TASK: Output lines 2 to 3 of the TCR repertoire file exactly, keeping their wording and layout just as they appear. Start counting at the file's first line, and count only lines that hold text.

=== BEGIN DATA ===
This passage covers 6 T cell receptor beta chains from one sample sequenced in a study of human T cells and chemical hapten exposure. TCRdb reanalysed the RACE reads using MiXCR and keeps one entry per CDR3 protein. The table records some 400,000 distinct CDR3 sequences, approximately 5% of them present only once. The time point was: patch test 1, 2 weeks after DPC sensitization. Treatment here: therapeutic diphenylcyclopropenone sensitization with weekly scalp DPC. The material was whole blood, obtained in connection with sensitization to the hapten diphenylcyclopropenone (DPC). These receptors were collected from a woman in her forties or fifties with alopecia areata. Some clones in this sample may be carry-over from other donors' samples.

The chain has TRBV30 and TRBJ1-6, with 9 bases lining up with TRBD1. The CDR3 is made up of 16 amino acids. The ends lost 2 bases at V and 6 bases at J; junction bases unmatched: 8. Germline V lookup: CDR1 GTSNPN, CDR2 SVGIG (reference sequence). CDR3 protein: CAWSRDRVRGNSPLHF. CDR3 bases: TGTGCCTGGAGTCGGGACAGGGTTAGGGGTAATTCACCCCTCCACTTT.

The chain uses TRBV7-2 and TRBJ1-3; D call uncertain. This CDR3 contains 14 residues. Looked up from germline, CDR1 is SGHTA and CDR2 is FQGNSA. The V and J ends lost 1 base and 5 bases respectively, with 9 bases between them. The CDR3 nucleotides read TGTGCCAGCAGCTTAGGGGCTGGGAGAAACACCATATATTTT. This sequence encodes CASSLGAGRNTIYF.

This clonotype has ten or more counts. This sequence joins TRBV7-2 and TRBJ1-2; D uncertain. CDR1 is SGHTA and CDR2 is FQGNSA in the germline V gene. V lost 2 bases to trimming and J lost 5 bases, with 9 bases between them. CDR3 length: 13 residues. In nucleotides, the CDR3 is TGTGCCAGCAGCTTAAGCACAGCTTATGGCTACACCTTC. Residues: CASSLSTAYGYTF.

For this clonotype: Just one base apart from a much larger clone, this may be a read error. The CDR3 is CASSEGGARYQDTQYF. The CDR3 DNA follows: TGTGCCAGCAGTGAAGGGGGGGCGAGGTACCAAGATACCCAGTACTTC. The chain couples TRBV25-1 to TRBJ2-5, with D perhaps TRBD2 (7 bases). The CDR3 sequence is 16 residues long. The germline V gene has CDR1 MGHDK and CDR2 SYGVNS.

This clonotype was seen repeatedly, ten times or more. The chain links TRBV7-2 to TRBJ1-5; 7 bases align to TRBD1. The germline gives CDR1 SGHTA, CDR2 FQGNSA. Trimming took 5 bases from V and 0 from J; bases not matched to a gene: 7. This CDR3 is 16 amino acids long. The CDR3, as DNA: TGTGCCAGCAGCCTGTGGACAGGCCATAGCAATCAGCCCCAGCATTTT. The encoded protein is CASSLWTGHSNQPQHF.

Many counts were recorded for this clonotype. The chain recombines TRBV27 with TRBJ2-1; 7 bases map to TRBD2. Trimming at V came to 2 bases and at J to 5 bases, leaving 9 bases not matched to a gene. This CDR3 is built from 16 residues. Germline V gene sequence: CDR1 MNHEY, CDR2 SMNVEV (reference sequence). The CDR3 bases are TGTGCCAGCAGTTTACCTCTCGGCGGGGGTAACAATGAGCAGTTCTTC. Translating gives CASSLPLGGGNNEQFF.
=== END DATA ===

The chain has TRBV30 and TRBJ1-6, with 9 bases lining up with TRBD1. The CDR3 is made up of 16 amino acids. The ends lost 2 bases at V and 6 bases at J; junction bases unmatched: 8. Germline V lookup: CDR1 GTSNPN, CDR2 SVGIG (reference sequence). CDR3 protein: CAWSRDRVRGNSPLHF. CDR3 bases: TGTGCCTGGAGTCGGGACAGGGTTAGGGGTAATTCACCCCTCCACTTT.

The chain uses TRBV7-2 and TRBJ1-3; D call uncertain. This CDR3 contains 14 residues. Looked up from germline, CDR1 is SGHTA and CDR2 is FQGNSA. The V and J ends lost 1 base and 5 bases respectively, with 9 bases between them. The CDR3 nucleotides read TGTGCCAGCAGCTTAGGGGCTGGGAGAAACACCATATATTTT. This sequence encodes CASSLGAGRNTIYF.